Danny Alexander: To ask the Secretary of State for Work and Pensions what the change in average processing time for housing benefit claims was in (a) Pathfinder and (b) non-Pathfinder areas in each of the last two years. 
|Pathfinder areas excluding Leeds(39)||53||46||-7|
Danny Alexander: To ask the Secretary of State for Work and Pensions pursuant to his answer of 19 January 2006, Official Report, column 1549W, on housing benefit, whether the evidence collected on work incentives as part of the local housing allowance evaluation will include evidence on (a) the level of income tapers and (b) the level of earnings disregards. 
Mr. Hollobone: To ask the Secretary of State for Work and Pensions what assessment he has made of the merits of making participation in a rehabilitation scheme compulsory for incapacity benefit claimants who are drug addicts. 
Margaret Hodge: We want to make sure that everyone in society has the opportunity to enter into employment including those who misuse drugs. We have been working towards this goal for some time. The progress2work initiative, which supports those who are recovering from drugs misuse into work, has now been rolled out across Jobcentre Plus. It delivers specialist support to help people find and sustain employment. So far, over 4,000 claimants on incapacity benefits have participated in the initiative.
Our assessment is that making participation in a rehabilitation scheme compulsory for incapacity benefit claimants who misuse drugs would be inappropriate. For drug and alcohol misuse, the most effective medical intervention is likely to be counselling/cognitive behavioural therapy, but neither route is going to be effective unless the patient willingly engages. Compulsory therapy with an unwilling participant is most likely to be ineffective.
Medical treatment can be agreed as part of a claimant's action plan. This is because an individual can volunteer to undertake treatment (whether of their own volition or by persuasion from a personal adviser) as happens in Pathways. However, for a health care professional to carry out a medical intervention, there must be patient consent. That consent must be informed consent, given freely. In law, consent given under duress is not given fully and freely and the fear of losing benefit could amount to duress. This means that we cannot sanction a claimant for not undertaking medical treatment if they decided they did not want to do it at any point in the process.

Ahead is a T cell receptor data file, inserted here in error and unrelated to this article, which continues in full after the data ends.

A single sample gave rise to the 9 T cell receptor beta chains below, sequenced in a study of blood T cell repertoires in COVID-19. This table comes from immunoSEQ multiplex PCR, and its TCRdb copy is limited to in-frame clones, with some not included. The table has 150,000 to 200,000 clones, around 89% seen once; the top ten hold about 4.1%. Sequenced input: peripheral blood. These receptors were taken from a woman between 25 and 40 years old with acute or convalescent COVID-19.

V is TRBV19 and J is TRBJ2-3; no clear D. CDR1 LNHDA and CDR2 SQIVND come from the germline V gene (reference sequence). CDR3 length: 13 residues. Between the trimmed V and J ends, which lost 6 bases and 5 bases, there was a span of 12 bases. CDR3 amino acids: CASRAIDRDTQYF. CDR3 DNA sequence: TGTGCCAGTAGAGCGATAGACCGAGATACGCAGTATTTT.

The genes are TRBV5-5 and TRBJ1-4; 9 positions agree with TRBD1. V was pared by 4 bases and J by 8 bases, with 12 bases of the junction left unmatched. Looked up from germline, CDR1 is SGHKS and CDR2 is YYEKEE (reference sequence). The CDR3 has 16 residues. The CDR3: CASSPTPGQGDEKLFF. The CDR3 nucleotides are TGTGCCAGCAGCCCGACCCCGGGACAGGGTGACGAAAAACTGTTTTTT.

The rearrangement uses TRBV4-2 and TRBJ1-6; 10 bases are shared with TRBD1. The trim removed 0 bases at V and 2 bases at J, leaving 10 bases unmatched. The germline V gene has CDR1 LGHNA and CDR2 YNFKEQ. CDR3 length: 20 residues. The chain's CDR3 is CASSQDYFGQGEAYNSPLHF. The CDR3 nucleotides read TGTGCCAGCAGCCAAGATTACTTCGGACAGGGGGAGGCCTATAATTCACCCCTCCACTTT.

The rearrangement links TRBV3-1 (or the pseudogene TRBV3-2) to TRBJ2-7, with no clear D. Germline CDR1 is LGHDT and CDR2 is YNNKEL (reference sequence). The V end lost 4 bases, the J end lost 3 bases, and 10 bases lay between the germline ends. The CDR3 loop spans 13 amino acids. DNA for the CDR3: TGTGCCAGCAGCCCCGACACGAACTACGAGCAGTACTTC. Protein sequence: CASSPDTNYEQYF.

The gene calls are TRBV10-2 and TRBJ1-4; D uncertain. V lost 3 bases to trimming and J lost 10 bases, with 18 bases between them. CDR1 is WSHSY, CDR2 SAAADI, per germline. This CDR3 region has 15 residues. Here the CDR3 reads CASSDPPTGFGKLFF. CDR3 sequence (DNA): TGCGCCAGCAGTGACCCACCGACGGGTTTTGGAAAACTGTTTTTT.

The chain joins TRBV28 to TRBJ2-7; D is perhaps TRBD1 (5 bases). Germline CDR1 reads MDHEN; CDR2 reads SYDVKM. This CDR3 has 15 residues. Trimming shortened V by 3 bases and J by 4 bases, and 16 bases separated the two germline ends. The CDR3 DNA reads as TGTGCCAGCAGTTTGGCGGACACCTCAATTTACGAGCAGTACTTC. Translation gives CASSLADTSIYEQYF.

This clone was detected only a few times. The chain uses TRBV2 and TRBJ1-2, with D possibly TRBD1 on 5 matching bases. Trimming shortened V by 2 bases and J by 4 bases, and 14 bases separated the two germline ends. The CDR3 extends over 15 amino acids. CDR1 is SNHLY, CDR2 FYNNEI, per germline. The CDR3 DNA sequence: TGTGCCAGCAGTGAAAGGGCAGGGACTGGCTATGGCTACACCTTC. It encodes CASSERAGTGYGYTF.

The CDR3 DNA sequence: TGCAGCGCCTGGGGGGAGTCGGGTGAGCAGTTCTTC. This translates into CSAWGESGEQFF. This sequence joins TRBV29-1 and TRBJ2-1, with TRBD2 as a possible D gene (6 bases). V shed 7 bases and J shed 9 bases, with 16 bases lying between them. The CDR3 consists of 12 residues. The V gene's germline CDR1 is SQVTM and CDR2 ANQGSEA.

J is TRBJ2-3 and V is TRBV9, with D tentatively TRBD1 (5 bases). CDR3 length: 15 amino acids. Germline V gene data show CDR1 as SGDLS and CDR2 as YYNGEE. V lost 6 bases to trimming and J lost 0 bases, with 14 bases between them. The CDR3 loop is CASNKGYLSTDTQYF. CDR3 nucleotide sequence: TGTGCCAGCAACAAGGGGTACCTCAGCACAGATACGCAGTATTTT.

Danny Alexander: To ask the Secretary of State for Work and Pensions what discussions he has had with the Department for Health on the potential effects of the expert patient programme on incapacity benefit reform; and if he will make a statement. 
Relationships between the expert patient programme and incapacity benefit reform were considered in the development of our recently published Green Paper; A new deal for welfare: Empowering people to work" and the, also recently published, Department of Health White Paper.
Mr. Laws: To ask the Secretary of State for Work and Pensions (1) what estimate he has made of the cost of cutting the rates of short-term incapacity benefit for people under state pension age to the rates of jobseeker's allowance; and if he will make a statement; 
(2) what estimate he has made of the cost savings from phasing out the higher rate of short-term incapacity benefit for people under state pension age for new claimants; and if he will make a statement. 
Lynne Featherstone: To ask the Secretary of State for Work and Pensions what steps the Government are taking to provide people on incapacity benefit with (a) training, (b) rehabilitation and (c) counselling in order to get them back into work; and if he will make a statement. 
Margaret Hodge: The Government has been piloting Pathways to Work for new Incapacity Benefit Claimants successfully for over two years now. In the Welfare Reform Green paper 'A new deal for welfare: Empowering people to work', the Government committed to rolling out Pathways to Work nationally by 2008.
Pathways to Work gives a single point of access to the New Deal for Disabled People, Work Based Learning for Adults and other training courses. Pathways to Work also offers access to rehabilitation and counselling services in the form of Condition Management Programmes run by health professionals. These programmes typically include pain management and cognitive behavioural therapy.
Margaret Hodge: We recently published our Green Paper, A new deal for welfare: Empowering people to work". It lays out why we are proposing to help those people on incapacity benefit back to work and how we mean to achieve that goal. It is available in the Library.